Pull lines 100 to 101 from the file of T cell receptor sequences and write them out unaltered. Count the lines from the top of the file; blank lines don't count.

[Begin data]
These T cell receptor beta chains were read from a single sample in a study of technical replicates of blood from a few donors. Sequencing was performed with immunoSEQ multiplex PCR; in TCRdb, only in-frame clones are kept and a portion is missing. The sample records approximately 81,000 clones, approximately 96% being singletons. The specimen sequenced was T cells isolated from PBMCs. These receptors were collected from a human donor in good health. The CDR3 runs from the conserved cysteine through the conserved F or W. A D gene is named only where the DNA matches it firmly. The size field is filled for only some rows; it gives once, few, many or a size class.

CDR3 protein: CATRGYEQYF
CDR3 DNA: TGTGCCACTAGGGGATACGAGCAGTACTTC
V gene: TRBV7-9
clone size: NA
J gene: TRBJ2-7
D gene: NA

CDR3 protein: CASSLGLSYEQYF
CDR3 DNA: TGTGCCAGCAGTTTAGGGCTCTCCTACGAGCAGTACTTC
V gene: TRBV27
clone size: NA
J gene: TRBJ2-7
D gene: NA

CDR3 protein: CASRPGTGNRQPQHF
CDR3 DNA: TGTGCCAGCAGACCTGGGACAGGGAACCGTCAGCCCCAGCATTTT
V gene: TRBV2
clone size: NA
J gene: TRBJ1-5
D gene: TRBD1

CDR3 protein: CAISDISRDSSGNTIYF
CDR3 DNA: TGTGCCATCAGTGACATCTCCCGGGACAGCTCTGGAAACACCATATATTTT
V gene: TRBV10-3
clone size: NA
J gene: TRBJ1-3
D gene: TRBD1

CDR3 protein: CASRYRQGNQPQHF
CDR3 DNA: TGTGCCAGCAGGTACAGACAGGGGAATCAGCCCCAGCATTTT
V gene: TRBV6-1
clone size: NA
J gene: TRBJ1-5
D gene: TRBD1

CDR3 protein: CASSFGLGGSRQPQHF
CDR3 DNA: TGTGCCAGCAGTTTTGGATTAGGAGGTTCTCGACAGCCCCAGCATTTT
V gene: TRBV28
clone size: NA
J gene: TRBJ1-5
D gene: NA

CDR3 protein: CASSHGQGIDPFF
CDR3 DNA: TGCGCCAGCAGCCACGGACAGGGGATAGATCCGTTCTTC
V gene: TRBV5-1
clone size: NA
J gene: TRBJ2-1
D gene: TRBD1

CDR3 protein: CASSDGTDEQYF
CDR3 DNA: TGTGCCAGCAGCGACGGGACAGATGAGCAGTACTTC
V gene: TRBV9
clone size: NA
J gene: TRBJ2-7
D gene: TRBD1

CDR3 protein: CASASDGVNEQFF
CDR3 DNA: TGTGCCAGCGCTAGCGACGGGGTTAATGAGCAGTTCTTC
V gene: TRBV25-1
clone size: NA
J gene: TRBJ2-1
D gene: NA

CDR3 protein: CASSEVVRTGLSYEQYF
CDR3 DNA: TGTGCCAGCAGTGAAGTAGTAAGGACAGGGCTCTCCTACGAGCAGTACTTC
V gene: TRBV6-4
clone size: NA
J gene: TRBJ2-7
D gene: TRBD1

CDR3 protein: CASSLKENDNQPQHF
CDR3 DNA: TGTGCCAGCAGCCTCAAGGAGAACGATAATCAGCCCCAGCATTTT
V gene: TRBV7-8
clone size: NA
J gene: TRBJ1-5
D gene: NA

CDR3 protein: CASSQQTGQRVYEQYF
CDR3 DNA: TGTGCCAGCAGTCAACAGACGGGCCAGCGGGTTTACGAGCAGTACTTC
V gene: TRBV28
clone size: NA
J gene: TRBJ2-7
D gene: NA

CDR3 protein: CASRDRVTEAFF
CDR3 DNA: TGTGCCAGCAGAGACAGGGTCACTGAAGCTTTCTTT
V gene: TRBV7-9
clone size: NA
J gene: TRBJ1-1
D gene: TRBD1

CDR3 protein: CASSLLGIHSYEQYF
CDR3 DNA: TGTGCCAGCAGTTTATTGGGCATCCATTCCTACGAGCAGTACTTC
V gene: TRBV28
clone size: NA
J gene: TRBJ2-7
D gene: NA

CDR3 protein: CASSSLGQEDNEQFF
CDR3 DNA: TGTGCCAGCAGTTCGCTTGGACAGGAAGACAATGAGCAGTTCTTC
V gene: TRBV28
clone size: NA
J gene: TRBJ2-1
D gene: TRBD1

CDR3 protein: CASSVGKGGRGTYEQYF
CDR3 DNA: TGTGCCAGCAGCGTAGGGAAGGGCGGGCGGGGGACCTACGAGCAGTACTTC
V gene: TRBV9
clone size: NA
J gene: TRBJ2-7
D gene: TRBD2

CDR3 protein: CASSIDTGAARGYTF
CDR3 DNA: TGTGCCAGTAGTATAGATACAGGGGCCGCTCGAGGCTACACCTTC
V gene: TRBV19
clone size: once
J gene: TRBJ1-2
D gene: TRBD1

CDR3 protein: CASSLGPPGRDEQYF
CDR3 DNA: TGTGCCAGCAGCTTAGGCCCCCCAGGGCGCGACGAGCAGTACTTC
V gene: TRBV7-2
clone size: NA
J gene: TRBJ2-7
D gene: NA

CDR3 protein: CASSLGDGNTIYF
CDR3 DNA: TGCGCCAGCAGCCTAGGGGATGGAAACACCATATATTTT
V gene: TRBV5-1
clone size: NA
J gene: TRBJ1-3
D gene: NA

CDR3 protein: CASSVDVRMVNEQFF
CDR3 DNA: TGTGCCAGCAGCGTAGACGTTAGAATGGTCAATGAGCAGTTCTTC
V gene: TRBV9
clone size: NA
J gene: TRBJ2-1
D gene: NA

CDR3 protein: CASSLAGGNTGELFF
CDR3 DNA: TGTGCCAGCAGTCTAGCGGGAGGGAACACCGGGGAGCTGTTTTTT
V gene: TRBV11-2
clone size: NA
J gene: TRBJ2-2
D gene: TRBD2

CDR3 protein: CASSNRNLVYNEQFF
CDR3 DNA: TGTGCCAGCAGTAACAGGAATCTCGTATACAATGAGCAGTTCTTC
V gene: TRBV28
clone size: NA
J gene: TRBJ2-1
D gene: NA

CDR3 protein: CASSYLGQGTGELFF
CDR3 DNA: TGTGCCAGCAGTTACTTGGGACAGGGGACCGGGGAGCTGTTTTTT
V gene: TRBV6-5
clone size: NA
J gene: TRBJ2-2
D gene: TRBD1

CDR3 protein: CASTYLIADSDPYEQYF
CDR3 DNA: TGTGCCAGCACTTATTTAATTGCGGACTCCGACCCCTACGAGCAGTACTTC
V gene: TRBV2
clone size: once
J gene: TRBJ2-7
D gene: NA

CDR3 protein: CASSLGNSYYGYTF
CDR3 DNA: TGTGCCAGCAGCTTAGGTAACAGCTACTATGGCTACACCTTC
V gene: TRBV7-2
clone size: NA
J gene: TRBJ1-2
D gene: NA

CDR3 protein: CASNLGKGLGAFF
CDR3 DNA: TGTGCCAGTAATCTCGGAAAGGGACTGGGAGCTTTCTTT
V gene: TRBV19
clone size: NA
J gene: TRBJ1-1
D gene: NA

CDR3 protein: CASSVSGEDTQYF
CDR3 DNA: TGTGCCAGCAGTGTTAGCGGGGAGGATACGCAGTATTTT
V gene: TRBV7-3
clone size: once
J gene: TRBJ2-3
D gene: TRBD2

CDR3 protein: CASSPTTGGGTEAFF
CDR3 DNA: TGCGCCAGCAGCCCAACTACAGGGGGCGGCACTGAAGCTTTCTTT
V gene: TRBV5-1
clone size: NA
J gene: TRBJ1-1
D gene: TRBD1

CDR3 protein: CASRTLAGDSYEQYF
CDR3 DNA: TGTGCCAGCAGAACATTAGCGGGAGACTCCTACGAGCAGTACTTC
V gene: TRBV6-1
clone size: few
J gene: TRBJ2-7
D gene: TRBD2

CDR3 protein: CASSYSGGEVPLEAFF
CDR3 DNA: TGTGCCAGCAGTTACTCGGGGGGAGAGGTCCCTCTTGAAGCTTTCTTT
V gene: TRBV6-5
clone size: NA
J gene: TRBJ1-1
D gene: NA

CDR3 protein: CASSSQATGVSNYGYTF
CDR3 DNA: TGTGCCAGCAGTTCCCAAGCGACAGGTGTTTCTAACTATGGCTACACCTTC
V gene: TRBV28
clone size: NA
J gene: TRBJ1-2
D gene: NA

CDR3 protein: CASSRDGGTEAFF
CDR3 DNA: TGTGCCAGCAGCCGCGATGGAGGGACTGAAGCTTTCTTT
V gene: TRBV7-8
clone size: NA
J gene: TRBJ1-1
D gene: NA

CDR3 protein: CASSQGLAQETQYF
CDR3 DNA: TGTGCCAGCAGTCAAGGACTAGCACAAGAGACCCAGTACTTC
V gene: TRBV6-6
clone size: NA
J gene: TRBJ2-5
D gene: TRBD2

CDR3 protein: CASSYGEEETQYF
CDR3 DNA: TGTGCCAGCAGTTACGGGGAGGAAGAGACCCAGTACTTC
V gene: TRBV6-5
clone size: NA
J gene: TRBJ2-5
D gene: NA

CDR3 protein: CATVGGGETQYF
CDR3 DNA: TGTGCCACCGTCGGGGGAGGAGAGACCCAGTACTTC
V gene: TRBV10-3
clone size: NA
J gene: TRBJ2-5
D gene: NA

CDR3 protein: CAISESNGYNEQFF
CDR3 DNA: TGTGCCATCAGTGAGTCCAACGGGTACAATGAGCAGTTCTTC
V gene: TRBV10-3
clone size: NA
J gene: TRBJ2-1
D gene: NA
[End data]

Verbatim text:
V gene: TRBV19
clone size: once